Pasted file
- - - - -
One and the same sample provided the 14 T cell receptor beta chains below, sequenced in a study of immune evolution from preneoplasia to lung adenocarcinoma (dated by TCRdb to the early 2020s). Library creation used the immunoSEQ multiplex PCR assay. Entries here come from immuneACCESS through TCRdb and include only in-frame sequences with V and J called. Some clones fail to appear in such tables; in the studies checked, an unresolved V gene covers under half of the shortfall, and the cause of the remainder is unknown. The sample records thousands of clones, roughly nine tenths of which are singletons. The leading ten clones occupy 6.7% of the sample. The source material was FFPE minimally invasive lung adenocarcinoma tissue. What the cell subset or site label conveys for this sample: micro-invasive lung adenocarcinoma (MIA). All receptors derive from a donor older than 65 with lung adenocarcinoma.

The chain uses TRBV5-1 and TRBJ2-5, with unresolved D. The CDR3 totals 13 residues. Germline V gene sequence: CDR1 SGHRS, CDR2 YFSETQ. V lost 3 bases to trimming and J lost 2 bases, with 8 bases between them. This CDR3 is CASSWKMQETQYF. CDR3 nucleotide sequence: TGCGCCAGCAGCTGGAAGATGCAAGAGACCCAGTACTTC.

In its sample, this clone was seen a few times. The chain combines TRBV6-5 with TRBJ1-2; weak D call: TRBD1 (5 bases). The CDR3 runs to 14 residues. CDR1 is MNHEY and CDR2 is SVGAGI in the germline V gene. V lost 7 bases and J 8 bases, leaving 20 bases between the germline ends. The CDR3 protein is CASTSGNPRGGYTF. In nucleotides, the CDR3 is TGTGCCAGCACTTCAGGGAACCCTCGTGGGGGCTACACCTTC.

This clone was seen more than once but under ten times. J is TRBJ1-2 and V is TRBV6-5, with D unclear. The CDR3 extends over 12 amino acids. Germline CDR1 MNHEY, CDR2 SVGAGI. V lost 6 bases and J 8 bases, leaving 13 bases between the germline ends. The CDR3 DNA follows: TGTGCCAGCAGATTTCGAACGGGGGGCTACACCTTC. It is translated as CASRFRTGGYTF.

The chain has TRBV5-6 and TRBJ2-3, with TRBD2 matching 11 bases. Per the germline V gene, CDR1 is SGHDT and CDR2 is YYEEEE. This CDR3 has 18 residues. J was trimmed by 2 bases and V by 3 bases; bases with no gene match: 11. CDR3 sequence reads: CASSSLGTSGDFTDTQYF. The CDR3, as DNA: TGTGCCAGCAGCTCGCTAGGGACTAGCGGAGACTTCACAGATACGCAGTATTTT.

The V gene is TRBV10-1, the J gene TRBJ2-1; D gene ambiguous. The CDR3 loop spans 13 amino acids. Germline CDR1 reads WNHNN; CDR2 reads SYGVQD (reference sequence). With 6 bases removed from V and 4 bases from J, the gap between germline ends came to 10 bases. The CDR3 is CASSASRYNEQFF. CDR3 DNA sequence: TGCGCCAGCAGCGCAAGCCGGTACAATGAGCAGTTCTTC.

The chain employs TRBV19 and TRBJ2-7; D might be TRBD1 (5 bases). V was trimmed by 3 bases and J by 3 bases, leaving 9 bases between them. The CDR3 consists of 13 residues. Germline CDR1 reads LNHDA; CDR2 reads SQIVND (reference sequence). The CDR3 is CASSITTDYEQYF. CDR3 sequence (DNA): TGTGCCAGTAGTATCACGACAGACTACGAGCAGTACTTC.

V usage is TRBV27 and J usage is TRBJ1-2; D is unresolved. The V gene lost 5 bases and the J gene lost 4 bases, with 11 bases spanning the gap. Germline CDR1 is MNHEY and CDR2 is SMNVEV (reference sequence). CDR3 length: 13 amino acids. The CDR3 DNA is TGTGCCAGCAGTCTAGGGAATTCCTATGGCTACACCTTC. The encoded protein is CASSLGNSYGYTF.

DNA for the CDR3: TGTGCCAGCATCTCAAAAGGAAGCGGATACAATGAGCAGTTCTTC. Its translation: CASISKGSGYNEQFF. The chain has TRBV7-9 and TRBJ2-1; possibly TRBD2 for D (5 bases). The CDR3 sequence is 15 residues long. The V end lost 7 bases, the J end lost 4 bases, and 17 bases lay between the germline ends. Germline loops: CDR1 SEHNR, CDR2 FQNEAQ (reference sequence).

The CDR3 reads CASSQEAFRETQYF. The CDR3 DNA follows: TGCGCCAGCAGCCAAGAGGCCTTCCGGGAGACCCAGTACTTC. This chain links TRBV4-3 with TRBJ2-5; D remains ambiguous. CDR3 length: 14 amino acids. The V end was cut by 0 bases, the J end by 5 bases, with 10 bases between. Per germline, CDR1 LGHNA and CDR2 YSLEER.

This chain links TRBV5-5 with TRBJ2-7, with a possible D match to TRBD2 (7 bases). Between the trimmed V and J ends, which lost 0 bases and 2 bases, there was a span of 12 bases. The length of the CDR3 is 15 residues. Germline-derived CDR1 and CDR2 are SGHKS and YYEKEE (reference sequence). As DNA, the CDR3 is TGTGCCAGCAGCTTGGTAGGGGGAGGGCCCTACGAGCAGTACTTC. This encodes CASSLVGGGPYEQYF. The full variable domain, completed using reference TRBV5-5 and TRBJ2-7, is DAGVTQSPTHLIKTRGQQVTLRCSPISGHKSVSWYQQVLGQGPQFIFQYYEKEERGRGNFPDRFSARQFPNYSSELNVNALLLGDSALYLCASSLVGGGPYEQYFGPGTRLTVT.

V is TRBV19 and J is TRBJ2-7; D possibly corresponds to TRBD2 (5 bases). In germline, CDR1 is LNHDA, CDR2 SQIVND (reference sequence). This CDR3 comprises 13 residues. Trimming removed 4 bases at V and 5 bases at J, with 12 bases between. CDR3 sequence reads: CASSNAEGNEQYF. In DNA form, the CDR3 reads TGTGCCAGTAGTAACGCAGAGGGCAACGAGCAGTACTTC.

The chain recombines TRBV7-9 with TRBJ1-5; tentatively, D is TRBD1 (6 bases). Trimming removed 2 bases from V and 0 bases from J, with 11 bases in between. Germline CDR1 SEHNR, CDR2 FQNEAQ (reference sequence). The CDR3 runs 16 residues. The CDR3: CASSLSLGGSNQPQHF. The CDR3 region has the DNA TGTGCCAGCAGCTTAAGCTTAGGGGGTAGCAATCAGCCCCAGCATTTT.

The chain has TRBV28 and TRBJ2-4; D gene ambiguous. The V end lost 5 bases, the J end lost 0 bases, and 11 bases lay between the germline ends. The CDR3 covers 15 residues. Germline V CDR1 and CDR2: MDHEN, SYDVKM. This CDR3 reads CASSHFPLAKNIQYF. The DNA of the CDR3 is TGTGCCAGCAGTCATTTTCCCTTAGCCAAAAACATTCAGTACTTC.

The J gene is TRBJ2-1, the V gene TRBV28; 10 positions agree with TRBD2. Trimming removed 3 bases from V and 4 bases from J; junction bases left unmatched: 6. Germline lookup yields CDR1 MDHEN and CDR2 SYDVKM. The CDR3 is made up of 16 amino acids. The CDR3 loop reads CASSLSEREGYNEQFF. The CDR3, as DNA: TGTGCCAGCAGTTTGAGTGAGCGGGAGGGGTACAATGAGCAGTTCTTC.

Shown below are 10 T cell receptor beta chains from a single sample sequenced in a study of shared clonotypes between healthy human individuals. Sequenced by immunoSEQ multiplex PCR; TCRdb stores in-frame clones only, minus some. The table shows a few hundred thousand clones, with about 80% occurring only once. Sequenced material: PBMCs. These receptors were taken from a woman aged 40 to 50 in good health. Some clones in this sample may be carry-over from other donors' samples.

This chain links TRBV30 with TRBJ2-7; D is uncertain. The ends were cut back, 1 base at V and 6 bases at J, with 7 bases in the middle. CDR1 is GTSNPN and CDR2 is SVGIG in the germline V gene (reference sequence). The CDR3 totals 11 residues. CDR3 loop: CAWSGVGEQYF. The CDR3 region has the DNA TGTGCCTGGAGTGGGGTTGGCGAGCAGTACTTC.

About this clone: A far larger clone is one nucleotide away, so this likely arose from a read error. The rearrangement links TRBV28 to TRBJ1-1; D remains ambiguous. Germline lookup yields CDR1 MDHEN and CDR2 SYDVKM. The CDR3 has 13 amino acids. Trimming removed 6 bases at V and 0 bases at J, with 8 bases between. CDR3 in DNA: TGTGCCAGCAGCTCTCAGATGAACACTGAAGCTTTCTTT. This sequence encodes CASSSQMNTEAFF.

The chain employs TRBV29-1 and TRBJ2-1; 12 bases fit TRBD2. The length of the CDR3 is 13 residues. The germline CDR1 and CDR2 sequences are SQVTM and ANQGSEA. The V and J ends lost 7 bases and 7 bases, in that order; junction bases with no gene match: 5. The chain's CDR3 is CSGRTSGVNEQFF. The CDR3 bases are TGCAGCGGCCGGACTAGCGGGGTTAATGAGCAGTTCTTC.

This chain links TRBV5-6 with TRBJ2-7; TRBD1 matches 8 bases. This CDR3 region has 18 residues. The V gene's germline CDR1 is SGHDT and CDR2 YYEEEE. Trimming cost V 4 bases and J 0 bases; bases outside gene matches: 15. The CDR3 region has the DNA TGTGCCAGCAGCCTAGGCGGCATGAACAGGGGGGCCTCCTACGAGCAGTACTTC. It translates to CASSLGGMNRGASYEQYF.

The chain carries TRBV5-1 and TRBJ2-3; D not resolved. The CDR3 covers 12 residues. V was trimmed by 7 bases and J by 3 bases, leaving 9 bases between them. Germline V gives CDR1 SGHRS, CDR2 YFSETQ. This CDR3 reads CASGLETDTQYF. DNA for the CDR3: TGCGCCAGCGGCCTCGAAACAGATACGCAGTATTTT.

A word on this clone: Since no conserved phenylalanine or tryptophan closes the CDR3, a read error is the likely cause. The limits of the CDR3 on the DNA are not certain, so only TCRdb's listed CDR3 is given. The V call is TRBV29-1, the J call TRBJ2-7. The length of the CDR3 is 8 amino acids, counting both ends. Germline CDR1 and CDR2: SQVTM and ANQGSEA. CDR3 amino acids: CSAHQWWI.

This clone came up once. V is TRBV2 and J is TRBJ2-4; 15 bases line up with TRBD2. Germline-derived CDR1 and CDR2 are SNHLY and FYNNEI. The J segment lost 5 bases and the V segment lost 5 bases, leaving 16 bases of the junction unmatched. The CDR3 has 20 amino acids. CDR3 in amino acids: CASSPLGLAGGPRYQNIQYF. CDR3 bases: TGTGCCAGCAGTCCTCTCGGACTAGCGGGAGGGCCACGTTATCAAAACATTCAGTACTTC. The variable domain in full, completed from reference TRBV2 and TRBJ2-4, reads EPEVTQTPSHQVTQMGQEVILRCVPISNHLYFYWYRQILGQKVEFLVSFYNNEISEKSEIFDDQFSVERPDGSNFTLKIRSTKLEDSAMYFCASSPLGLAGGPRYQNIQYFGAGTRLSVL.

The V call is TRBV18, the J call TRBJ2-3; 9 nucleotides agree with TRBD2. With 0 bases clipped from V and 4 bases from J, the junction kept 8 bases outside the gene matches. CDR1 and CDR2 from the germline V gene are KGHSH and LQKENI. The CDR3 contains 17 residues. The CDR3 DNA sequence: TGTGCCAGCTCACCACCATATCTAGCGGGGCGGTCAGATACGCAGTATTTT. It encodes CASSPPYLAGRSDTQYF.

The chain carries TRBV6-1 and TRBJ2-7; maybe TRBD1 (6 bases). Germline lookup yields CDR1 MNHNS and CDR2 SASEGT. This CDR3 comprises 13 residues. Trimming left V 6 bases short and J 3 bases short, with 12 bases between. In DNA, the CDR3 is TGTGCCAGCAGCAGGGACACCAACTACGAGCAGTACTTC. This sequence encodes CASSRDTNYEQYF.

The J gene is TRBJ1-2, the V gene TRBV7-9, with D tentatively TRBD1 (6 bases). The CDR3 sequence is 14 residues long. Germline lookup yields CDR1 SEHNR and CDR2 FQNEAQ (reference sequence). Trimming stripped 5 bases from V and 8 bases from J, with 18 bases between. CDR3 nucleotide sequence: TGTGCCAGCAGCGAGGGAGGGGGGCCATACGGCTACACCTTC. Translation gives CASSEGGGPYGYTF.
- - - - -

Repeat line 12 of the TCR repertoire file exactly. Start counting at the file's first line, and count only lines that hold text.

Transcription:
V is TRBV19 and J is TRBJ2-7; D possibly corresponds to TRBD2 (5 bases). In germline, CDR1 is LNHDA, CDR2 SQIVND (reference sequence). This CDR3 comprises 13 residues. Trimming removed 4 bases at V and 5 bases at J, with 12 bases between. CDR3 sequence reads: CASSNAEGNEQYF. In DNA form, the CDR3 reads TGTGCCAGTAGTAACGCAGAGGGCAACGAGCAGTACTTC.